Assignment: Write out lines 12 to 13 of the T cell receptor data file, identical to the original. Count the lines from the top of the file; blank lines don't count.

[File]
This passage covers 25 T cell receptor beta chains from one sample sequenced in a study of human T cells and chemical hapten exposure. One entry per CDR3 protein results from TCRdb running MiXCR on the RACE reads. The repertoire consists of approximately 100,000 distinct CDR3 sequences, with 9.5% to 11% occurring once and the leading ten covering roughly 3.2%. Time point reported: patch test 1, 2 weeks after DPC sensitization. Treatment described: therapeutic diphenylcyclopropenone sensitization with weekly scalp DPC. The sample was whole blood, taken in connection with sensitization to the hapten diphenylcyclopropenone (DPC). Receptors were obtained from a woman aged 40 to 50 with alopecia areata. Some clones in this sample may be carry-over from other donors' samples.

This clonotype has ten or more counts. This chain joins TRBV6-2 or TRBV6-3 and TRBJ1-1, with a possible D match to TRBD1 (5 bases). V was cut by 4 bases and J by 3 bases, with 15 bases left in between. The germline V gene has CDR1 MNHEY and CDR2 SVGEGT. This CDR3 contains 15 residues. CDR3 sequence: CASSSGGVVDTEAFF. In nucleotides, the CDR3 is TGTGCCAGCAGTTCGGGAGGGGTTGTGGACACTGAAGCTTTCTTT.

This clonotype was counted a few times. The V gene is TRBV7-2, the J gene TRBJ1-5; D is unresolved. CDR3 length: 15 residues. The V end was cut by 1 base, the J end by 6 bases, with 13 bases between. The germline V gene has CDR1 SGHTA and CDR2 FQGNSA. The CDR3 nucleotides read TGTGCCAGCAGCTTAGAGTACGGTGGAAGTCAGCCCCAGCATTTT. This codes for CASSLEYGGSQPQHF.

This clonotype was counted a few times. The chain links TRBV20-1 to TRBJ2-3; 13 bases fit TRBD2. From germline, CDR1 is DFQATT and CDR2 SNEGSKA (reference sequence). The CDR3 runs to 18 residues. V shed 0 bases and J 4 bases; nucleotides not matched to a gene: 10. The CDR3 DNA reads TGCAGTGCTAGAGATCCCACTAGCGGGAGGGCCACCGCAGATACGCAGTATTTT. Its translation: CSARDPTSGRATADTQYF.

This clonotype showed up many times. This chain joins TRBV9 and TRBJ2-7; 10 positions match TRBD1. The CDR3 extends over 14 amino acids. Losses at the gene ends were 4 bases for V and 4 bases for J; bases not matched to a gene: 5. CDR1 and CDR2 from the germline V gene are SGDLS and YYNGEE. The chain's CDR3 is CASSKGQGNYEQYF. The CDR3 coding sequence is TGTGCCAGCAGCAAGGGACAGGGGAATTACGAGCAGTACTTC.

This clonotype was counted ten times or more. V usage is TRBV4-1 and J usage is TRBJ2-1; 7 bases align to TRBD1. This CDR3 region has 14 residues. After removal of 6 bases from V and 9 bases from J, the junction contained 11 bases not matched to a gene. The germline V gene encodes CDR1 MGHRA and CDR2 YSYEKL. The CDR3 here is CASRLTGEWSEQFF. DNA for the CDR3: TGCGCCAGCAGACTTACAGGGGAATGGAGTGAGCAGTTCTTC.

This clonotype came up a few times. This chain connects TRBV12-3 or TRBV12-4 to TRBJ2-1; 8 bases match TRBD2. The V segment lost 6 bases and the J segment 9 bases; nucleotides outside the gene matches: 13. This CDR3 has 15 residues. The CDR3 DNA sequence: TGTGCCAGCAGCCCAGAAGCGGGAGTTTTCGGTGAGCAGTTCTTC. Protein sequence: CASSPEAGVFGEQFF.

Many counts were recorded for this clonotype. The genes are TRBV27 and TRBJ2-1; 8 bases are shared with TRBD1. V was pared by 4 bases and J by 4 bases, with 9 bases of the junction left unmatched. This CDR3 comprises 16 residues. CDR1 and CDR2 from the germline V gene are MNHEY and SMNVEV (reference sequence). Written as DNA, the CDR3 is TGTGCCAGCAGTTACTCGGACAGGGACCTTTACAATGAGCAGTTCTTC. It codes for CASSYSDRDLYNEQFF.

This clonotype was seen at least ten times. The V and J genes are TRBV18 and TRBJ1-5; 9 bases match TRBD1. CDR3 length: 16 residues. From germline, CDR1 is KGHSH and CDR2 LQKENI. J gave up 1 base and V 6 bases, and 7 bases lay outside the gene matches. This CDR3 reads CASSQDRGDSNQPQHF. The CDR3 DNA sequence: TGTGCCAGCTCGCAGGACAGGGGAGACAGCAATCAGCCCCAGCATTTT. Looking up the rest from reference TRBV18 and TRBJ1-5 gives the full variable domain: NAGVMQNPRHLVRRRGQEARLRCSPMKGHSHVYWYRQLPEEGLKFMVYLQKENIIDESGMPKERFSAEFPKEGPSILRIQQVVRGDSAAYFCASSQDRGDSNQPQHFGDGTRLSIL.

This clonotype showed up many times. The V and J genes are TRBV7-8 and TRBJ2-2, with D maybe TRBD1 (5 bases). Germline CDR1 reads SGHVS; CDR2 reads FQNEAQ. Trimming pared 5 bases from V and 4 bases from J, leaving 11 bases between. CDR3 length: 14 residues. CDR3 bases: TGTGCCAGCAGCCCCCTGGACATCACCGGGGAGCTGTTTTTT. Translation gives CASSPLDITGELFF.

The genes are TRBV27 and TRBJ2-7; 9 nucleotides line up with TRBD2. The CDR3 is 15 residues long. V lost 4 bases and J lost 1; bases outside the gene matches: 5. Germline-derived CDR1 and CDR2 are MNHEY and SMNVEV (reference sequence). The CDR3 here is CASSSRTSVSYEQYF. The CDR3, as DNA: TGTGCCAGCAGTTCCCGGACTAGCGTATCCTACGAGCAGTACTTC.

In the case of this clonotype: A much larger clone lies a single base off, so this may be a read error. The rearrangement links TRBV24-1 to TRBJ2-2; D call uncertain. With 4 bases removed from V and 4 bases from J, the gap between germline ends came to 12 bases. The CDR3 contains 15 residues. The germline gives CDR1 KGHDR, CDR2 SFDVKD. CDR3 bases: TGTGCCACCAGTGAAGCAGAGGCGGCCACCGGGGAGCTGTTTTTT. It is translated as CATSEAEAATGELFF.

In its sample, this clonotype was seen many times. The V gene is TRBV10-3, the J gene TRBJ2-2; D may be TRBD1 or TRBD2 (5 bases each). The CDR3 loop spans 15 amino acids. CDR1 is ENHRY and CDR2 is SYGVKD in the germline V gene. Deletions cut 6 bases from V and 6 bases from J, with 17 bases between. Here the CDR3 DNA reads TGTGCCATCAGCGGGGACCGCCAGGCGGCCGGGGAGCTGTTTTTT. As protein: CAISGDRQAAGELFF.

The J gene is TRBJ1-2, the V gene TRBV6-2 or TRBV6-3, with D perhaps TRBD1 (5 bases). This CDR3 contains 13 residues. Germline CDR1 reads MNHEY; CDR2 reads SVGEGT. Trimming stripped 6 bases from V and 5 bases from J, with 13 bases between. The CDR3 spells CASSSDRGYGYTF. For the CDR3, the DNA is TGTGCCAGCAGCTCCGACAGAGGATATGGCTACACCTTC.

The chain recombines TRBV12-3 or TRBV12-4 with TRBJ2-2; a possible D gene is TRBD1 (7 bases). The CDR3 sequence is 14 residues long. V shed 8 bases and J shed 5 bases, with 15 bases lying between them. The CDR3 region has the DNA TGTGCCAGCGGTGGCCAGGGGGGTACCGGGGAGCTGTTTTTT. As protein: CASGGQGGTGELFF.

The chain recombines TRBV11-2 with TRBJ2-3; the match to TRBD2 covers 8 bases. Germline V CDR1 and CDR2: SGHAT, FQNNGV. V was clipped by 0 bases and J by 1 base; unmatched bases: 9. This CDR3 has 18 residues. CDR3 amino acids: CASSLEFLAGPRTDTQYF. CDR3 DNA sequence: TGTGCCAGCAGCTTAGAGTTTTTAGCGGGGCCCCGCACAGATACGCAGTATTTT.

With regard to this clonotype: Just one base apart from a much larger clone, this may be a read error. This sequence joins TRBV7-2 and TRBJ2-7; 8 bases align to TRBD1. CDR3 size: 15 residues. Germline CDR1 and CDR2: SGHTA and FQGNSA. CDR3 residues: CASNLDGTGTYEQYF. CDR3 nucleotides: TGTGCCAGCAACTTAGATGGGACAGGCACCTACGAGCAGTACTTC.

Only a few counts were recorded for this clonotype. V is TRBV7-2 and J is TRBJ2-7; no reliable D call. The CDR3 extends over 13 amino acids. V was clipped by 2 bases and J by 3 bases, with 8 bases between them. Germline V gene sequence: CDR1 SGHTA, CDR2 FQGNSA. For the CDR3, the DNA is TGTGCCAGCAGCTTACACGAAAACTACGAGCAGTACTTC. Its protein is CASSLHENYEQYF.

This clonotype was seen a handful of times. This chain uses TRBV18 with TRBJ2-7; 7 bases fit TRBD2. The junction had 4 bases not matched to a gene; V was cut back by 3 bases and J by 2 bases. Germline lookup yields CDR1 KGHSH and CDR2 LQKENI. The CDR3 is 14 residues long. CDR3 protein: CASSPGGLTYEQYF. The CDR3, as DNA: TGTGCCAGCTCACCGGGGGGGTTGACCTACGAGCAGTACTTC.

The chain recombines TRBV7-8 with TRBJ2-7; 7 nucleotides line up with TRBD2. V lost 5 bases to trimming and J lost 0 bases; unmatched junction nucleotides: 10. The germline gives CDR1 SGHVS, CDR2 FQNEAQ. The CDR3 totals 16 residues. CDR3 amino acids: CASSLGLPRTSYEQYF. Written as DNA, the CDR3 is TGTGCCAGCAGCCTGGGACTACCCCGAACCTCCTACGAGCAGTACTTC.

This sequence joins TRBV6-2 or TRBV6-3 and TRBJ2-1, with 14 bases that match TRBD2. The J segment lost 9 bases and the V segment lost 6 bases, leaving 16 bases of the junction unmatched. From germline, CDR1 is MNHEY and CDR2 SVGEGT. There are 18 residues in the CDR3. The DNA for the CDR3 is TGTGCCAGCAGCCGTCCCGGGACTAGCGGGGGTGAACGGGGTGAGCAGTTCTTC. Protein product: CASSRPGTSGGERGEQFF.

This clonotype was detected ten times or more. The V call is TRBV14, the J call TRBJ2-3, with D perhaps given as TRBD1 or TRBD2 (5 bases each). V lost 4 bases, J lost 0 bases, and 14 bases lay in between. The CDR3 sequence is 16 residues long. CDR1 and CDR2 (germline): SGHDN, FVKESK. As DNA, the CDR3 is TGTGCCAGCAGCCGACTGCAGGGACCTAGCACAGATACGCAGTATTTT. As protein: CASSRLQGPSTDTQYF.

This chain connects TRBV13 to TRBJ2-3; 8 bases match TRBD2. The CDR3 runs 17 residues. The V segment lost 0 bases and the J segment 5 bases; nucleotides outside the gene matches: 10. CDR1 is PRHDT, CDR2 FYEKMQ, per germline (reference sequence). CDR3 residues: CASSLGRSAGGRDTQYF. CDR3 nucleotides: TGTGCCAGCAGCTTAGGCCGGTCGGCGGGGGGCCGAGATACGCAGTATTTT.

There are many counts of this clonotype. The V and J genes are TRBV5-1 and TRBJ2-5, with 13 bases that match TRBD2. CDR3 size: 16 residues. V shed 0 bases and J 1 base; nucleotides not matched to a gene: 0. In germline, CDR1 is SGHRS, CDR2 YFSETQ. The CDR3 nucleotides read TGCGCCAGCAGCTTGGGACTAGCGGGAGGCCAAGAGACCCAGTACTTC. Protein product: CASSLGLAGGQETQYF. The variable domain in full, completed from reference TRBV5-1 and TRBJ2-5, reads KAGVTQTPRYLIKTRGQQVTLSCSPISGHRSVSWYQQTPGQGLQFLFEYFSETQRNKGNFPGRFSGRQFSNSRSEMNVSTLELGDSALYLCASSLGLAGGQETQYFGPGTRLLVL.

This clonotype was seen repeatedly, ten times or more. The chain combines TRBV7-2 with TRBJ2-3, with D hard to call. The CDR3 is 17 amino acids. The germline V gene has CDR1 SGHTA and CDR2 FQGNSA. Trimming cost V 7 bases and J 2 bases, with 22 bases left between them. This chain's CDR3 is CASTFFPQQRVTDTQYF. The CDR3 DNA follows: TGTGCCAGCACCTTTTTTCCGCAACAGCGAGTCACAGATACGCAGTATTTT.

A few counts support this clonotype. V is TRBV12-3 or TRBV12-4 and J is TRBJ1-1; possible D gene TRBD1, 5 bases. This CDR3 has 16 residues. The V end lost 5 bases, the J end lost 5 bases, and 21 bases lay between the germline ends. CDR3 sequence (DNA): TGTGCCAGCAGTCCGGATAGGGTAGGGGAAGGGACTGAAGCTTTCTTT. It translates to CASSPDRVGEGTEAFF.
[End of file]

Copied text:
In the case of this clonotype: A much larger clone lies a single base off, so this may be a read error. The rearrangement links TRBV24-1 to TRBJ2-2; D call uncertain. With 4 bases removed from V and 4 bases from J, the gap between germline ends came to 12 bases. The CDR3 contains 15 residues. The germline gives CDR1 KGHDR, CDR2 SFDVKD. CDR3 bases: TGTGCCACCAGTGAAGCAGAGGCGGCCACCGGGGAGCTGTTTTTT. It is translated as CATSEAEAATGELFF.

In its sample, this clonotype was seen many times. The V gene is TRBV10-3, the J gene TRBJ2-2; D may be TRBD1 or TRBD2 (5 bases each). The CDR3 loop spans 15 amino acids. CDR1 is ENHRY and CDR2 is SYGVKD in the germline V gene. Deletions cut 6 bases from V and 6 bases from J, with 17 bases between. Here the CDR3 DNA reads TGTGCCATCAGCGGGGACCGCCAGGCGGCCGGGGAGCTGTTTTTT. As protein: CAISGDRQAAGELFF.